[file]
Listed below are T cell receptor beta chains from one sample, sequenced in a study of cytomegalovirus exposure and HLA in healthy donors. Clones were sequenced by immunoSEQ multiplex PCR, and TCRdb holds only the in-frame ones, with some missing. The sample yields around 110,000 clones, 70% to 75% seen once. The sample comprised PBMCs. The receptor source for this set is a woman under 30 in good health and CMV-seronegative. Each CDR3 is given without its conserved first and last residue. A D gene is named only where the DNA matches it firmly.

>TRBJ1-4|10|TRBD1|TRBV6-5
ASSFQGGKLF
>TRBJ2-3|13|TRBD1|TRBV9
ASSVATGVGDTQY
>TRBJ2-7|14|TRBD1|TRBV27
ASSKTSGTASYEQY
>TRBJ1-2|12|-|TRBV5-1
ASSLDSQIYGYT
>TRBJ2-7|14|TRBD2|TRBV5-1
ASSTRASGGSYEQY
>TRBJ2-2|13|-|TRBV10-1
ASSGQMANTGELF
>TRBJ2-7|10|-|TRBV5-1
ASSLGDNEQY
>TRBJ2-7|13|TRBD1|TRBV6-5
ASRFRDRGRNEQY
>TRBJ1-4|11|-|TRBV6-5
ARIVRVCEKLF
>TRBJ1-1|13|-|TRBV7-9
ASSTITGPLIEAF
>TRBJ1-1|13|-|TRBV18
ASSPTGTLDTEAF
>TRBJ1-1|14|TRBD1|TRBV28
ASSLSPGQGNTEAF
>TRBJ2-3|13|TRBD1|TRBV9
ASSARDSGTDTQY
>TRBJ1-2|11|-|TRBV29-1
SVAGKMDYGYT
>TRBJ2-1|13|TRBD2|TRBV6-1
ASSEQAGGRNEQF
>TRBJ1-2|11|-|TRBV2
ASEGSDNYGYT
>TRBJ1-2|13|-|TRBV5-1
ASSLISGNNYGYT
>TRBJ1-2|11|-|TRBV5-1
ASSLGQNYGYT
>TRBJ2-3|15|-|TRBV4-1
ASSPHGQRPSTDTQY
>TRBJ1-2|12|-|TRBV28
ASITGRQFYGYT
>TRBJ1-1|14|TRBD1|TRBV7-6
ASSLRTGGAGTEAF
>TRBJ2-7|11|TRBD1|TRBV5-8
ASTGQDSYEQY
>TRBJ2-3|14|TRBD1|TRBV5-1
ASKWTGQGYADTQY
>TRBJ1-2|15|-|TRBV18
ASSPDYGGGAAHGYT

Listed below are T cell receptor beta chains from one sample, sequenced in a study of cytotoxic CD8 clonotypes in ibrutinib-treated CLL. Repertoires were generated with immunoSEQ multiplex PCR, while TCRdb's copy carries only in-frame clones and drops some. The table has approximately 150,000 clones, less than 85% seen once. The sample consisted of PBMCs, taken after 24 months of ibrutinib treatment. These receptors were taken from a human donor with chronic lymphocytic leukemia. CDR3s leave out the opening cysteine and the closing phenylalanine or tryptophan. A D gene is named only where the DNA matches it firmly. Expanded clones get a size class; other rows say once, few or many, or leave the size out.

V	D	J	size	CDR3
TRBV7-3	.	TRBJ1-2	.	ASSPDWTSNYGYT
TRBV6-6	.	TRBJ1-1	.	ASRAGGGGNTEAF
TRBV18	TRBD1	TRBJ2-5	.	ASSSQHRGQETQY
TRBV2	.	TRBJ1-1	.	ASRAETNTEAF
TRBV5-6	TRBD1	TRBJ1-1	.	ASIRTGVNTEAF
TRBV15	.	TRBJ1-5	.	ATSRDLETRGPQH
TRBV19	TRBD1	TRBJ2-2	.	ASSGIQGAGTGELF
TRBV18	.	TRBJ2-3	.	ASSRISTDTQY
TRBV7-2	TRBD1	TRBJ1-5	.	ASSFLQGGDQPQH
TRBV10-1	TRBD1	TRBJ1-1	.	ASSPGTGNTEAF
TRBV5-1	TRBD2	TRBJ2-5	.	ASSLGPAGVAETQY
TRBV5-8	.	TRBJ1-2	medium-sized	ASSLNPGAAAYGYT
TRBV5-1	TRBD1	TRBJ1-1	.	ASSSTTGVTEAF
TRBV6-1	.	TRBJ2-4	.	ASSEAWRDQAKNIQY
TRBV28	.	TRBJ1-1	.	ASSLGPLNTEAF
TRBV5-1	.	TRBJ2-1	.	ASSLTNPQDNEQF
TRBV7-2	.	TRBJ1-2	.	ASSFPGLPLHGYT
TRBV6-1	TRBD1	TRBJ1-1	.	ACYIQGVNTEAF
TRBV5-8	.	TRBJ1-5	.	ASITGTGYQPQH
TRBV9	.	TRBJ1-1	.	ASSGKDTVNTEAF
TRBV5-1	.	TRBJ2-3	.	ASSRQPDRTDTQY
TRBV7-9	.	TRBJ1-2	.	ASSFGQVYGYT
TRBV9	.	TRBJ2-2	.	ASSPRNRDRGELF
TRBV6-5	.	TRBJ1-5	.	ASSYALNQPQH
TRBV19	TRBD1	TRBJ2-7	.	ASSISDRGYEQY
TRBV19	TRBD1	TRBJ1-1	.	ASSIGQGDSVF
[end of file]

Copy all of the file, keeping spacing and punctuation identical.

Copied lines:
Listed below are T cell receptor beta chains from one sample, sequenced in a study of cytomegalovirus exposure and HLA in healthy donors. Clones were sequenced by immunoSEQ multiplex PCR, and TCRdb holds only the in-frame ones, with some missing. The sample yields around 110,000 clones, 70% to 75% seen once. The sample comprised PBMCs. The receptor source for this set is a woman under 30 in good health and CMV-seronegative. Each CDR3 is given without its conserved first and last residue. A D gene is named only where the DNA matches it firmly.

>TRBJ1-4|10|TRBD1|TRBV6-5
ASSFQGGKLF
>TRBJ2-3|13|TRBD1|TRBV9
ASSVATGVGDTQY
>TRBJ2-7|14|TRBD1|TRBV27
ASSKTSGTASYEQY
>TRBJ1-2|12|-|TRBV5-1
ASSLDSQIYGYT
>TRBJ2-7|14|TRBD2|TRBV5-1
ASSTRASGGSYEQY
>TRBJ2-2|13|-|TRBV10-1
ASSGQMANTGELF
>TRBJ2-7|10|-|TRBV5-1
ASSLGDNEQY
>TRBJ2-7|13|TRBD1|TRBV6-5
ASRFRDRGRNEQY
>TRBJ1-4|11|-|TRBV6-5
ARIVRVCEKLF
>TRBJ1-1|13|-|TRBV7-9
ASSTITGPLIEAF
>TRBJ1-1|13|-|TRBV18
ASSPTGTLDTEAF
>TRBJ1-1|14|TRBD1|TRBV28
ASSLSPGQGNTEAF
>TRBJ2-3|13|TRBD1|TRBV9
ASSARDSGTDTQY
>TRBJ1-2|11|-|TRBV29-1
SVAGKMDYGYT
>TRBJ2-1|13|TRBD2|TRBV6-1
ASSEQAGGRNEQF
>TRBJ1-2|11|-|TRBV2
ASEGSDNYGYT
>TRBJ1-2|13|-|TRBV5-1
ASSLISGNNYGYT
>TRBJ1-2|11|-|TRBV5-1
ASSLGQNYGYT
>TRBJ2-3|15|-|TRBV4-1
ASSPHGQRPSTDTQY
>TRBJ1-2|12|-|TRBV28
ASITGRQFYGYT
>TRBJ1-1|14|TRBD1|TRBV7-6
ASSLRTGGAGTEAF
>TRBJ2-7|11|TRBD1|TRBV5-8
ASTGQDSYEQY
>TRBJ2-3|14|TRBD1|TRBV5-1
ASKWTGQGYADTQY
>TRBJ1-2|15|-|TRBV18
ASSPDYGGGAAHGYT

Listed below are T cell receptor beta chains from one sample, sequenced in a study of cytotoxic CD8 clonotypes in ibrutinib-treated CLL. Repertoires were generated with immunoSEQ multiplex PCR, while TCRdb's copy carries only in-frame clones and drops some. The table has approximately 150,000 clones, less than 85% seen once. The sample consisted of PBMCs, taken after 24 months of ibrutinib treatment. These receptors were taken from a human donor with chronic lymphocytic leukemia. CDR3s leave out the opening cysteine and the closing phenylalanine or tryptophan. A D gene is named only where the DNA matches it firmly. Expanded clones get a size class; other rows say once, few or many, or leave the size out.

V	D	J	size	CDR3
TRBV7-3	.	TRBJ1-2	.	ASSPDWTSNYGYT
TRBV6-6	.	TRBJ1-1	.	ASRAGGGGNTEAF
TRBV18	TRBD1	TRBJ2-5	.	ASSSQHRGQETQY
TRBV2	.	TRBJ1-1	.	ASRAETNTEAF
TRBV5-6	TRBD1	TRBJ1-1	.	ASIRTGVNTEAF
TRBV15	.	TRBJ1-5	.	ATSRDLETRGPQH
TRBV19	TRBD1	TRBJ2-2	.	ASSGIQGAGTGELF
TRBV18	.	TRBJ2-3	.	ASSRISTDTQY
TRBV7-2	TRBD1	TRBJ1-5	.	ASSFLQGGDQPQH
TRBV10-1	TRBD1	TRBJ1-1	.	ASSPGTGNTEAF
TRBV5-1	TRBD2	TRBJ2-5	.	ASSLGPAGVAETQY
TRBV5-8	.	TRBJ1-2	medium-sized	ASSLNPGAAAYGYT
TRBV5-1	TRBD1	TRBJ1-1	.	ASSSTTGVTEAF
TRBV6-1	.	TRBJ2-4	.	ASSEAWRDQAKNIQY
TRBV28	.	TRBJ1-1	.	ASSLGPLNTEAF
TRBV5-1	.	TRBJ2-1	.	ASSLTNPQDNEQF
TRBV7-2	.	TRBJ1-2	.	ASSFPGLPLHGYT
TRBV6-1	TRBD1	TRBJ1-1	.	ACYIQGVNTEAF
TRBV5-8	.	TRBJ1-5	.	ASITGTGYQPQH
TRBV9	.	TRBJ1-1	.	ASSGKDTVNTEAF
TRBV5-1	.	TRBJ2-3	.	ASSRQPDRTDTQY
TRBV7-9	.	TRBJ1-2	.	ASSFGQVYGYT
TRBV9	.	TRBJ2-2	.	ASSPRNRDRGELF
TRBV6-5	.	TRBJ1-5	.	ASSYALNQPQH
TRBV19	TRBD1	TRBJ2-7	.	ASSISDRGYEQY
TRBV19	TRBD1	TRBJ1-1	.	ASSIGQGDSVF